markdown guide
 

Communication

Communication alone can help to dismiss a lot of tension inside the team, unusable piece of software, spare time when stuck, etc.

Benefits are not endless but there is sure plenty of them !

 

For sure well-organized ways of testing (which kind of testing is less important imho) and always having the big picture in mind when doing decisions. A bit with other words I wrote about some minutes ago here: dev.to/golangch/confession-how-i-g...

 

Documentation

Docs really increase the quality of your software because they provide a blueprint of everything your software does,roadmap and chronology of its development i.e.(story descriptions, PR messages, commits and wikis)

💯

 

+1000

I find that poorly documented code is poorly maintained and understood code.

 
 

Yep. Time to re think the problem now you have a solution to explore it with. Time to refactor the ugly bits, or the architecture as a whole. Time to ask a colleague/friend/mentor. Time to learn a new technique or language feature or library that could help.

IMO this is the primary reason FOSS is generally better than commercial code (there are always exceptions - bite me!), it's had more time spent on it, although a close second is caring about quality in FOSS.

 

Was about to answer the same. But not only small projects but any project.

 

Right now I can only speak for small projects since I never worked on enterprise grade software.

 

Communication and just wanting something better.

For instance, let's say you work in a VERY Legacy type of environment. An environment that doesn't want to try (hell even research) better ways of doing things. Like REST vs SOAP. Or just looking at how the American IRS runs.

One day your perfect code that may have been running for 20 years will break.

 

Indifference. (as in negative contributor to quality)

If the developer does not care for the code, no amount of communication, documentation, time, or even experience will solve it. Indifference is an outcome of toxic, political, and bad management environments. Teams/Companies that value input from VIPs instead of the subject matter experts. In a long run they end up with nightmare code, low skill, high burnout, and constant maintenance lifestyle.

 

Communication, but I want to highlight a specific aspect--knowing why someone is asking for it. Understanding the context of the request will always help me with thinking through details of implementation, not to mention thinking of holes in the process I might be able to patch along the way. I also become more invested in fixing a problem if it's been demystified. It's hard to dance the dance if I don't hear the music.

Another consideration, is there a better way to do this? Is someone trying to create a solution for something they don't fully understand? Is it already handled elsewhere?

 

Developers themselves.

Are they experienced?
Do they care about quality?
Do they put in the time needed, sometimes extra time, or do they stick to their 9-5 schedule?
Do they embrace learning new skills, tools, or do they reject it saying someone else owns that process?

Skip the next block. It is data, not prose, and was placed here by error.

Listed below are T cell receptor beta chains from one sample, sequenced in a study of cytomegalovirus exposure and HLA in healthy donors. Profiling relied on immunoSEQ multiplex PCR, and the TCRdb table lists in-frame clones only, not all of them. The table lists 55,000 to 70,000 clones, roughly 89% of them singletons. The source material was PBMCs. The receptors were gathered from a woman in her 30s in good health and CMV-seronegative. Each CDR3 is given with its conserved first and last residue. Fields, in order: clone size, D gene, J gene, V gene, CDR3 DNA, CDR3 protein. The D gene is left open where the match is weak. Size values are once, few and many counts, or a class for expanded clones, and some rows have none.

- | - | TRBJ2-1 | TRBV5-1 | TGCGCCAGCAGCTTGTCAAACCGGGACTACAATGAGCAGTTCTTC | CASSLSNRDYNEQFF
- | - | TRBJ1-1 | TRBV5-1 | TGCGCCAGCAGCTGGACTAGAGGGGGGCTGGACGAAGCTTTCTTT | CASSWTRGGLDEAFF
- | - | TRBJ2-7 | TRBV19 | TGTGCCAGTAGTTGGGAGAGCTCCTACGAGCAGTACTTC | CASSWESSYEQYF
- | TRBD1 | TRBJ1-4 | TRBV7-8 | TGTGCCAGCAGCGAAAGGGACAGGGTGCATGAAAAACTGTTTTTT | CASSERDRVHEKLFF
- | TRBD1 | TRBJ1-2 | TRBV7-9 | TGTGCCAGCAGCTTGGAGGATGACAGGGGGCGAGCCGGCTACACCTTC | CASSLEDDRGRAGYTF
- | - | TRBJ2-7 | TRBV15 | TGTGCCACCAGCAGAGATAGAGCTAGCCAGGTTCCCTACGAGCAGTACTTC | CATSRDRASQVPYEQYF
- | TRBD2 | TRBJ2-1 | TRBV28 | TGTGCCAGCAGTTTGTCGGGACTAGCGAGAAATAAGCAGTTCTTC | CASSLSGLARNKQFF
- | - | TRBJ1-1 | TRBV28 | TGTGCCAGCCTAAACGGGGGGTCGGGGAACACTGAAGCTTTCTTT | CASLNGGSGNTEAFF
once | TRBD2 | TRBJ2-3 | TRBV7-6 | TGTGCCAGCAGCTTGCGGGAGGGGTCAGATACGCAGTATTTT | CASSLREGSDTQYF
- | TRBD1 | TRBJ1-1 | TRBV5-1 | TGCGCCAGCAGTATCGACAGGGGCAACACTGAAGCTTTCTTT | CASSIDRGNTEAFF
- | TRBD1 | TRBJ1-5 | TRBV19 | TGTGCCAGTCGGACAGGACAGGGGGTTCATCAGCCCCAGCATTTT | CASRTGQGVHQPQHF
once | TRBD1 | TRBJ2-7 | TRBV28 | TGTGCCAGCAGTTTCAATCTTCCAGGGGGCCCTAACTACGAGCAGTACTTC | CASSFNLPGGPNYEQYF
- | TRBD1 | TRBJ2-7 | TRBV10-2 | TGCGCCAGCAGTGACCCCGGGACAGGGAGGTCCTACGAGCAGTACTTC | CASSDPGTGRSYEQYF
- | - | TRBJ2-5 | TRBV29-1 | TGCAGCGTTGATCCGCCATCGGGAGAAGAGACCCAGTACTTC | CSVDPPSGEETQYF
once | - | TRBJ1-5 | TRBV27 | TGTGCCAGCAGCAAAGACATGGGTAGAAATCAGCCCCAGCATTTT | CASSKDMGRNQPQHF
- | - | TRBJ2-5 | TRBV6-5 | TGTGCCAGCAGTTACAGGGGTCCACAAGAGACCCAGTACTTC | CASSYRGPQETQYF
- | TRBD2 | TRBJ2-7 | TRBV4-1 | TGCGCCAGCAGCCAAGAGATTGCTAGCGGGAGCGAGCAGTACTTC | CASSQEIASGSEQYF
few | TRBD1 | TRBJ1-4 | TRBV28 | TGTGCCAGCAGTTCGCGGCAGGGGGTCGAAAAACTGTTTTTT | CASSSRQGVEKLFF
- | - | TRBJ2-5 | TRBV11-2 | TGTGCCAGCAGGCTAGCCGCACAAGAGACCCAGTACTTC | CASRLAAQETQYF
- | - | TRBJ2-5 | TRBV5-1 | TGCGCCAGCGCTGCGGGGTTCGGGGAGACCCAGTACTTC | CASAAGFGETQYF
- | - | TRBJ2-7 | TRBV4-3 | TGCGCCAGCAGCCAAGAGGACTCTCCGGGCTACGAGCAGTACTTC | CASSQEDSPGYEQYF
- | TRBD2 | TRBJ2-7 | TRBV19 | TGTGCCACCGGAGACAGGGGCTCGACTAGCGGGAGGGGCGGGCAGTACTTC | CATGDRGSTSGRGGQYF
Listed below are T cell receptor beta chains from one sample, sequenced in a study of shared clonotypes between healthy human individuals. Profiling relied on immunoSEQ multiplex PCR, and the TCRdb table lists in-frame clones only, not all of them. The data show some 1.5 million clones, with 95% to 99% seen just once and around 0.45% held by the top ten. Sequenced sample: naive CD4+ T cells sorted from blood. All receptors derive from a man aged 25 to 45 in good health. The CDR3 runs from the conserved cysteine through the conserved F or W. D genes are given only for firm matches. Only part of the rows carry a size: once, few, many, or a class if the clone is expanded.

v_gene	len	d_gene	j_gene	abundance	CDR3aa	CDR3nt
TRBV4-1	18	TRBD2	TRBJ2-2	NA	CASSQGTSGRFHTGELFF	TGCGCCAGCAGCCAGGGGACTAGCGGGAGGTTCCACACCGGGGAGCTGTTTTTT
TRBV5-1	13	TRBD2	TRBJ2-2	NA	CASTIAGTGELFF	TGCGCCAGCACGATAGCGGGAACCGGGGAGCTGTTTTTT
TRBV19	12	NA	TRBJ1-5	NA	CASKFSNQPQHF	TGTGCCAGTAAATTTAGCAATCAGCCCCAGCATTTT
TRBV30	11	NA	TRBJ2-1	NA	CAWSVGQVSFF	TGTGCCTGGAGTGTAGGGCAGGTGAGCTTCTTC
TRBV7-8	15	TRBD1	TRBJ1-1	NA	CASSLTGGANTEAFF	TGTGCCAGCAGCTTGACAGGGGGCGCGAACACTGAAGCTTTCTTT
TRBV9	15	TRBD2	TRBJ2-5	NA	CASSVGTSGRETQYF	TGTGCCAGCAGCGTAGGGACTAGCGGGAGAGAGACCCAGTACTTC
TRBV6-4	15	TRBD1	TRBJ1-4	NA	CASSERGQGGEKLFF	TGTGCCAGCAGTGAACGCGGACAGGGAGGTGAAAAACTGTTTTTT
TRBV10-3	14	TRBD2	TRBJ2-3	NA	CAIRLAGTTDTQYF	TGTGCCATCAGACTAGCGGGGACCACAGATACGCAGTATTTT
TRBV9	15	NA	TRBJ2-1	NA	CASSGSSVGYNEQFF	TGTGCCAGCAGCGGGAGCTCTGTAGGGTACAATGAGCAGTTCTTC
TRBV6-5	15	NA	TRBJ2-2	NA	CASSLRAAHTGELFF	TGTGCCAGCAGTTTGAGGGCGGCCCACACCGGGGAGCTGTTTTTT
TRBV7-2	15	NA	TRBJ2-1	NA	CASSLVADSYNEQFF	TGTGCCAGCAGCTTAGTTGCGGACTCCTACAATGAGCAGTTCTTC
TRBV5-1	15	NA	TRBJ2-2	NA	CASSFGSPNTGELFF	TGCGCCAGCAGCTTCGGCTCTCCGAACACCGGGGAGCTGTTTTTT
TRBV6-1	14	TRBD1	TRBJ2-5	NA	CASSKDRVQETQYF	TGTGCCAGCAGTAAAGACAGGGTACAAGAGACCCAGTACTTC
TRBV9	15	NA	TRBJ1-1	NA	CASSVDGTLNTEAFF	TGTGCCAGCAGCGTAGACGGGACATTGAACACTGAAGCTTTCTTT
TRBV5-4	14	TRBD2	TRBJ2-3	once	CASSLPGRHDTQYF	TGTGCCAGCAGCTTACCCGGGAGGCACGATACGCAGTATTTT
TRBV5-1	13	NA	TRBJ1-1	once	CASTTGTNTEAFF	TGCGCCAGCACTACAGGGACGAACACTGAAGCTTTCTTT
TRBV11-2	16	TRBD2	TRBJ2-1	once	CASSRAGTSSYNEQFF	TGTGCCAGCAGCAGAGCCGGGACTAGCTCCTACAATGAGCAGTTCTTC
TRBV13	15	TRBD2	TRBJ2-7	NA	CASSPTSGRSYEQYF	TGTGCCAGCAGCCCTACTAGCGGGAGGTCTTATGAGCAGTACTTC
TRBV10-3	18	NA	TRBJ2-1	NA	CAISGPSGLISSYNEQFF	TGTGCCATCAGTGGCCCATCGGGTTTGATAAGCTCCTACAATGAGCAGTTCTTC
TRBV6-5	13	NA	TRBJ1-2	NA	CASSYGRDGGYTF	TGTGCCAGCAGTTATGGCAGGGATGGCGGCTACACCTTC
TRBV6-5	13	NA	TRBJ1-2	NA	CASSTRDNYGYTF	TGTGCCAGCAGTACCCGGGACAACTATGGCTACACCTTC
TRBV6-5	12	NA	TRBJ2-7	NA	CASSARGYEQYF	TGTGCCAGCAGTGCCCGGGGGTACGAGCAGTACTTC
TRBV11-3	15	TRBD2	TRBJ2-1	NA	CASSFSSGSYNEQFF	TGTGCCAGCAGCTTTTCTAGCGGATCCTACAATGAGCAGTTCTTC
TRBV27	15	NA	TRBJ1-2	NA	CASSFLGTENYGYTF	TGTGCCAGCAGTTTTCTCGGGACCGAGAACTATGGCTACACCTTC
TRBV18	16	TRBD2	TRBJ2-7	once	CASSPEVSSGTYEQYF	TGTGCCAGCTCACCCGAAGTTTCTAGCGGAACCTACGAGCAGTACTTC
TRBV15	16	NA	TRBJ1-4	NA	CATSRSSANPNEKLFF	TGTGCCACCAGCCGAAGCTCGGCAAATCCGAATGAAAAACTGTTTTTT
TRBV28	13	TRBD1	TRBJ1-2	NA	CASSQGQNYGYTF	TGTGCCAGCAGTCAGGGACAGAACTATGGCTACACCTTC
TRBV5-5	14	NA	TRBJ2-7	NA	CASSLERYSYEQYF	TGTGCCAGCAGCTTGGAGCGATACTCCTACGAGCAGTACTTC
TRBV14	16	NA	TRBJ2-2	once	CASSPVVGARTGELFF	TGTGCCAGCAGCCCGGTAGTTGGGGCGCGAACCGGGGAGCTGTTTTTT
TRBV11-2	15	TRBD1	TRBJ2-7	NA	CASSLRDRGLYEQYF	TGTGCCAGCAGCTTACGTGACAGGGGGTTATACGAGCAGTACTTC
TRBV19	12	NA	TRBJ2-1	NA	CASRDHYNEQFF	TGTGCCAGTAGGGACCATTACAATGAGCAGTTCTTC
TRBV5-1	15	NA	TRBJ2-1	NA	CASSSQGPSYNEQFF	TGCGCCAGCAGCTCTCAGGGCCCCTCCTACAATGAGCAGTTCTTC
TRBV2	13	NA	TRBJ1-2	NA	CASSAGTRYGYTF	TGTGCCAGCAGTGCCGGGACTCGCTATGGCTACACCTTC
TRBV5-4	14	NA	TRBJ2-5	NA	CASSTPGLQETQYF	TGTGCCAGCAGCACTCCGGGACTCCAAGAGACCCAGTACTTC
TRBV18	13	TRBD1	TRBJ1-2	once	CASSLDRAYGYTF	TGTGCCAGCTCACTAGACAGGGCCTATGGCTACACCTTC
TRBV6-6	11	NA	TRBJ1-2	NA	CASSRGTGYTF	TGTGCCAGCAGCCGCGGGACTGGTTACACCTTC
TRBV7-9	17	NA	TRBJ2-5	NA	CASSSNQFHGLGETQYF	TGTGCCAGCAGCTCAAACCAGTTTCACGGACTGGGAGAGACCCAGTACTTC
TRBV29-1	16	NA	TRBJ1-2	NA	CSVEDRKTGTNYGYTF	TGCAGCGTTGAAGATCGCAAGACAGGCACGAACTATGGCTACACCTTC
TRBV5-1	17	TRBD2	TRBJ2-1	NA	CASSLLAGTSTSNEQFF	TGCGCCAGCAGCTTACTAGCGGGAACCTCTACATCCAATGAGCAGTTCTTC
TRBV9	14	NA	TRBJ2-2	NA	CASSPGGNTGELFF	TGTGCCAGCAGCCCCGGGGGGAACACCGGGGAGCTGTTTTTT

When quality issues surface, do they always have an excuse about something somewhere else in the release process?
When quality issues surface, do other team members know how to debug/fix something, or is there just one SME on that team that has all the answers?

 

What's wrong with sticking to your schedule? If I work from 9 to 5, why should I stay after ending my schedule?

 

With a critical bug that is preventing a customer from using the product, and the team is under pressure to fix it, and fixing it is the top priority for everyone involved (dev, test, release management, operations, support, account manager, etc.), and you make a change to hopefully fix it at 4:45 PM, do you stick around while testing takes place, or do you clock out at 5pm sharp and not look back until you come in the next morning?

Since I'm studying web dev and I have never worked before, i'd do the second one probably, knowing myself, I'd rather already have learnt some of the best practices on the languages, libraries and frameworks I know to prevent that from happening.

 

How much everybody involved cares about it being quality.

Giving a crap about quality won't make your product good, but not caring sure does increase the chances of it being bad.

If you take another answer mentioned - communication, say - more or less effort will be put into it based on how much either party cares. It's that effort (or lack of it) that is at the root of everything.

Caring about stuff tends to be a black hole, too. One or two people on a team who just flatly do not give a damn can drag everybody else down into apathy with them. Teams can get themselves into a culture death spiral this way. It's important to nip that in the bud before the product suffers.

 
 

Commitment to the project. Someone who is committed to the project know coding properly will save themselves time and effort in the future.

 

For me, I find that having a team culture that prioritizes quality over deadlines helps a lot in empowering developers to not take hacky shortcuts.

 

Quality defined by the engineering principles.

Is the company built around engineering or engineering built around the company

 

To me quality of software is nearly synonymous with robustness.

Classic DEV Post from Nov 7 '18

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